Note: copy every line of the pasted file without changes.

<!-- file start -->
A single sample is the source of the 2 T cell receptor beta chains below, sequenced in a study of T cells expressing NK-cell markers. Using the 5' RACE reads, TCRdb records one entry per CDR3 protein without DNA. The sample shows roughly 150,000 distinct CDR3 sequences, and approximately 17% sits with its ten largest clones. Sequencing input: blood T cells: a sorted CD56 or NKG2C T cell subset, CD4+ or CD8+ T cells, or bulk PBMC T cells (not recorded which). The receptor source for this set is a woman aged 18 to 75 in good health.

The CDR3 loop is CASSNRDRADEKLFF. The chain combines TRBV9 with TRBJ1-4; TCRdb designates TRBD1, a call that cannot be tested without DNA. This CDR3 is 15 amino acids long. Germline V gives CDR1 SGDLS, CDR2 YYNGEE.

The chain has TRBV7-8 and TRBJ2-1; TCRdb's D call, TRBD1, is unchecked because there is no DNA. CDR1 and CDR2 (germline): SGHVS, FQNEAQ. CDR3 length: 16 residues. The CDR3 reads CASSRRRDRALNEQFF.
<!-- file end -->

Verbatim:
A single sample is the source of the 2 T cell receptor beta chains below, sequenced in a study of T cells expressing NK-cell markers. Using the 5' RACE reads, TCRdb records one entry per CDR3 protein without DNA. The sample shows roughly 150,000 distinct CDR3 sequences, and approximately 17% sits with its ten largest clones. Sequencing input: blood T cells: a sorted CD56 or NKG2C T cell subset, CD4+ or CD8+ T cells, or bulk PBMC T cells (not recorded which). The receptor source for this set is a woman aged 18 to 75 in good health.

The CDR3 loop is CASSNRDRADEKLFF. The chain combines TRBV9 with TRBJ1-4; TCRdb designates TRBD1, a call that cannot be tested without DNA. This CDR3 is 15 amino acids long. Germline V gives CDR1 SGDLS, CDR2 YYNGEE.

The chain has TRBV7-8 and TRBJ2-1; TCRdb's D call, TRBD1, is unchecked because there is no DNA. CDR1 and CDR2 (germline): SGHVS, FQNEAQ. CDR3 length: 16 residues. The CDR3 reads CASSRRRDRALNEQFF.